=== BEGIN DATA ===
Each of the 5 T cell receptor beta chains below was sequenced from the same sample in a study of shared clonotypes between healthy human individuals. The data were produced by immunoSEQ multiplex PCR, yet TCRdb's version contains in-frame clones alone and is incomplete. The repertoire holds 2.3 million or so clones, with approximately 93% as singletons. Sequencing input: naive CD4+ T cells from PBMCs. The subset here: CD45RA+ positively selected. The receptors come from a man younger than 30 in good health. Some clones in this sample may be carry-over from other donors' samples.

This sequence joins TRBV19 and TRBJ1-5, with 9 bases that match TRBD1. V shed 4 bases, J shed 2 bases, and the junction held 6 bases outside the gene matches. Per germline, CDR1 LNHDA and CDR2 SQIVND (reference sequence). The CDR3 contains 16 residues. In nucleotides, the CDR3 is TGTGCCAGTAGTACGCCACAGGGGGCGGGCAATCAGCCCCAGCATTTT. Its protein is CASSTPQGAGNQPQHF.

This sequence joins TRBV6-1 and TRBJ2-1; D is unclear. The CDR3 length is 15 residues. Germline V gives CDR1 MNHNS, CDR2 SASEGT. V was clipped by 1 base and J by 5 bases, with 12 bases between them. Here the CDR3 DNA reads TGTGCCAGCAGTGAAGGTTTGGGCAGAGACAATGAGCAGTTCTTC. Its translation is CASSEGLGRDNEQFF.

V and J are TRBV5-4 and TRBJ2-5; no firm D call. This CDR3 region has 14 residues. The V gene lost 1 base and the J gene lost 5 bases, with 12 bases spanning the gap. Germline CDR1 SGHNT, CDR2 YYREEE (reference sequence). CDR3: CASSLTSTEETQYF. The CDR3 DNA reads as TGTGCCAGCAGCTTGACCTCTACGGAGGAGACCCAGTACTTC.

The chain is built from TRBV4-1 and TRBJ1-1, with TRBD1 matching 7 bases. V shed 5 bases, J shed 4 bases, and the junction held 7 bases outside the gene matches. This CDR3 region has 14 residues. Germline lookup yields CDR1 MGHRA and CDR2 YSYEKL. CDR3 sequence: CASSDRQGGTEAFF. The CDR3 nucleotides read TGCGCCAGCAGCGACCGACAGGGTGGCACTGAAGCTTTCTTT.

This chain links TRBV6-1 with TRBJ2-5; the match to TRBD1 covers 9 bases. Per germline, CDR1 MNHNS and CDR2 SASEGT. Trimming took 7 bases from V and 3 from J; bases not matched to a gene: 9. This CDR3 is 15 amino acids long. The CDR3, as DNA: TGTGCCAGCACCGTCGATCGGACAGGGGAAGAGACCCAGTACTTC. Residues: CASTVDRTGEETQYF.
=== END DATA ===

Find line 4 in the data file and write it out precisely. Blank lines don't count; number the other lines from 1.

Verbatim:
V and J are TRBV5-4 and TRBJ2-5; no firm D call. This CDR3 region has 14 residues. The V gene lost 1 base and the J gene lost 5 bases, with 12 bases spanning the gap. Germline CDR1 SGHNT, CDR2 YYREEE (reference sequence). CDR3: CASSLTSTEETQYF. The CDR3 DNA reads as TGTGCCAGCAGCTTGACCTCTACGGAGGAGACCCAGTACTTC.